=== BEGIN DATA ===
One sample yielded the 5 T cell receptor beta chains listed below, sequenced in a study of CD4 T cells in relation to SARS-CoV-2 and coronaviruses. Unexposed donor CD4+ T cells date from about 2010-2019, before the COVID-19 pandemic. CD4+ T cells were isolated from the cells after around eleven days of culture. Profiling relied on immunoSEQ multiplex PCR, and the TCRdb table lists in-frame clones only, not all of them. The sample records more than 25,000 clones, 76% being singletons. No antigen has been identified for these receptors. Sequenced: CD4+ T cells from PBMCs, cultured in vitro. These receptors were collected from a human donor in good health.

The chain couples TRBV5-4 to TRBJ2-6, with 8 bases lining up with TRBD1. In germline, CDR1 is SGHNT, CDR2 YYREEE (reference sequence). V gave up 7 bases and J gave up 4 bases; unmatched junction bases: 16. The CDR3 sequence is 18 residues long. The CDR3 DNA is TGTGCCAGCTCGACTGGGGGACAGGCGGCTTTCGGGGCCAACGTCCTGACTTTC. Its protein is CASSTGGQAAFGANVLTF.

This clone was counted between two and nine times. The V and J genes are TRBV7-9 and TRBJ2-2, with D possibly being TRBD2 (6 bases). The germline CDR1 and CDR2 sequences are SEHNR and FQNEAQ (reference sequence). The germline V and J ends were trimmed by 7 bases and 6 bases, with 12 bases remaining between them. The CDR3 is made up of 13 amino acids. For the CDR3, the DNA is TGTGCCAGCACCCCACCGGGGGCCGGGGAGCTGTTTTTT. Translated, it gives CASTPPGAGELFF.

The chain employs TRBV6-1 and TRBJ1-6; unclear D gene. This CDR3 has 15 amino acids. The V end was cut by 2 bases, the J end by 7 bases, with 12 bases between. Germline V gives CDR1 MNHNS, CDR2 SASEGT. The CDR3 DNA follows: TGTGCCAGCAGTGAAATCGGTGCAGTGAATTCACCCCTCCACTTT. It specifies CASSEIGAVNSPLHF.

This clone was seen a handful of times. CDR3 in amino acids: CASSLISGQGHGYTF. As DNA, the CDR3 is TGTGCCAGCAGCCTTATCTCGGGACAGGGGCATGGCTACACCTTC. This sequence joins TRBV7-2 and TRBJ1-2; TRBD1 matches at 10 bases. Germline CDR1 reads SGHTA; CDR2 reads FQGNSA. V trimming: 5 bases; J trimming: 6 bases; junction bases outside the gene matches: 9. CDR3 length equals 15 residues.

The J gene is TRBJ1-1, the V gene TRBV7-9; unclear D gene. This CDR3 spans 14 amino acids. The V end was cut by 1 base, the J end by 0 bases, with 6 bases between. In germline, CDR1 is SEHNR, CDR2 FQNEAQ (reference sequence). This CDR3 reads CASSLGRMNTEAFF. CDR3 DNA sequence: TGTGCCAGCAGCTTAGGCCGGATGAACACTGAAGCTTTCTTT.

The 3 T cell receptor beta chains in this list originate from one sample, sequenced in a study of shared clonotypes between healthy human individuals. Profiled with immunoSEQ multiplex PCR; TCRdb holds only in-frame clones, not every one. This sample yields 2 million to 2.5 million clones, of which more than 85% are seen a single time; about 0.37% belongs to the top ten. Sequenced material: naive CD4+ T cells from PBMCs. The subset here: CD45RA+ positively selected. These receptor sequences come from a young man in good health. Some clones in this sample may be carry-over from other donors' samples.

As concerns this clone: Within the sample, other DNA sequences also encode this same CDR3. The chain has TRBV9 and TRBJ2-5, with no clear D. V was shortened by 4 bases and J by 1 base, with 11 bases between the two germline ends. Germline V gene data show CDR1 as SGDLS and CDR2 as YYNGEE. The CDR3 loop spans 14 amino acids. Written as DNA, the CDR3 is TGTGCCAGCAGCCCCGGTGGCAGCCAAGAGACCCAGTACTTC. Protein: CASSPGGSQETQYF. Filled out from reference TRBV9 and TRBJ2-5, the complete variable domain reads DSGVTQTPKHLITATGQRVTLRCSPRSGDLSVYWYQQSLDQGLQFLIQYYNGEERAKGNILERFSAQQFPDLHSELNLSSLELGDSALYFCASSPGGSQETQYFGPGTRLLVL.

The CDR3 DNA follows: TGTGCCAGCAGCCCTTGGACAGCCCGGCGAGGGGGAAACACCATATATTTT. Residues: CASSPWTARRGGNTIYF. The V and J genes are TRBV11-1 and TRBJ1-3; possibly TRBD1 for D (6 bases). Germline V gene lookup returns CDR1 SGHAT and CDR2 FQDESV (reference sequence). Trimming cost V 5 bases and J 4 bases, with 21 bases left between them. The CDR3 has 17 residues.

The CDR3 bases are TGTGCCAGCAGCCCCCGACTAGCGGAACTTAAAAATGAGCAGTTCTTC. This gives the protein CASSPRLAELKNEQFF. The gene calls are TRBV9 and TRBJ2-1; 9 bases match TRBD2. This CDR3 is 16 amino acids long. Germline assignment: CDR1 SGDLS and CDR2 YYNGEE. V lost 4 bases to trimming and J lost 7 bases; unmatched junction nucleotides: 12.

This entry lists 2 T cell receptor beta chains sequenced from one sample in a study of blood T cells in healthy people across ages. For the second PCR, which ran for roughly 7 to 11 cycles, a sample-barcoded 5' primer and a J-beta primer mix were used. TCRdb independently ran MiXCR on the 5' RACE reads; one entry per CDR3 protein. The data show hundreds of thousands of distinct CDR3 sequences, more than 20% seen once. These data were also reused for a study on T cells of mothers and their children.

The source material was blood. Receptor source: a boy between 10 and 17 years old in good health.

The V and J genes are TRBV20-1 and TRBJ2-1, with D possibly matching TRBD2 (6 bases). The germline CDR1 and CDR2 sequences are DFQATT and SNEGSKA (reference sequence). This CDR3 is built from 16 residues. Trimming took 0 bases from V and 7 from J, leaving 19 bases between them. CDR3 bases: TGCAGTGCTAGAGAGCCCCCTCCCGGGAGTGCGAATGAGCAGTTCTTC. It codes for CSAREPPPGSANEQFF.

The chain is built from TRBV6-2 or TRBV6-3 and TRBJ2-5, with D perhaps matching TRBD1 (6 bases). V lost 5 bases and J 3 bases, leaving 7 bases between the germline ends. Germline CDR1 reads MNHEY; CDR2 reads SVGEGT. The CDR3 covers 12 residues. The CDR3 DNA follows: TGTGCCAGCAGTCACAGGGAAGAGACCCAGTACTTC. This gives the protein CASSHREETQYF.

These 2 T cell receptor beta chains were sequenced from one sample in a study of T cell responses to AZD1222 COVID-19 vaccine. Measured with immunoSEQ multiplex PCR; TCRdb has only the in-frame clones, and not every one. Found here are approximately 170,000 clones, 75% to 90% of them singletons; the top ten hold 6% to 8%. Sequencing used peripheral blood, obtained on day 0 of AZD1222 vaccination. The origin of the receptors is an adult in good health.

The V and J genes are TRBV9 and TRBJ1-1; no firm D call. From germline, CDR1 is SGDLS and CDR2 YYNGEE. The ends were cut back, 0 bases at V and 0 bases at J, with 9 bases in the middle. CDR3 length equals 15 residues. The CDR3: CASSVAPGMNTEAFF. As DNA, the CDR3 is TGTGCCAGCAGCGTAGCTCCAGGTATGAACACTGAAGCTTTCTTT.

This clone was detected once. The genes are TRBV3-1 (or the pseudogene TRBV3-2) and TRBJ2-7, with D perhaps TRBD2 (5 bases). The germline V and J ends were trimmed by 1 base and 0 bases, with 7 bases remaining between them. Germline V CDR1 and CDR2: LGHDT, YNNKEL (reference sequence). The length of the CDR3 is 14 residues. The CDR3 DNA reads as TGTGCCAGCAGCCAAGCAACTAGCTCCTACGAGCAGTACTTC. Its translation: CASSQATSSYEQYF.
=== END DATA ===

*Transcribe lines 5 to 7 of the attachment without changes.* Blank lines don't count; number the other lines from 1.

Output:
This clone was seen a handful of times. CDR3 in amino acids: CASSLISGQGHGYTF. As DNA, the CDR3 is TGTGCCAGCAGCCTTATCTCGGGACAGGGGCATGGCTACACCTTC. This sequence joins TRBV7-2 and TRBJ1-2; TRBD1 matches at 10 bases. Germline CDR1 reads SGHTA; CDR2 reads FQGNSA. V trimming: 5 bases; J trimming: 6 bases; junction bases outside the gene matches: 9. CDR3 length equals 15 residues.

The J gene is TRBJ1-1, the V gene TRBV7-9; unclear D gene. This CDR3 spans 14 amino acids. The V end was cut by 1 base, the J end by 0 bases, with 6 bases between. In germline, CDR1 is SEHNR, CDR2 FQNEAQ (reference sequence). This CDR3 reads CASSLGRMNTEAFF. CDR3 DNA sequence: TGTGCCAGCAGCTTAGGCCGGATGAACACTGAAGCTTTCTTT.

The 3 T cell receptor beta chains in this list originate from one sample, sequenced in a study of shared clonotypes between healthy human individuals. Profiled with immunoSEQ multiplex PCR; TCRdb holds only in-frame clones, not every one. This sample yields 2 million to 2.5 million clones, of which more than 85% are seen a single time; about 0.37% belongs to the top ten. Sequenced material: naive CD4+ T cells from PBMCs. The subset here: CD45RA+ positively selected. These receptor sequences come from a young man in good health. Some clones in this sample may be carry-over from other donors' samples.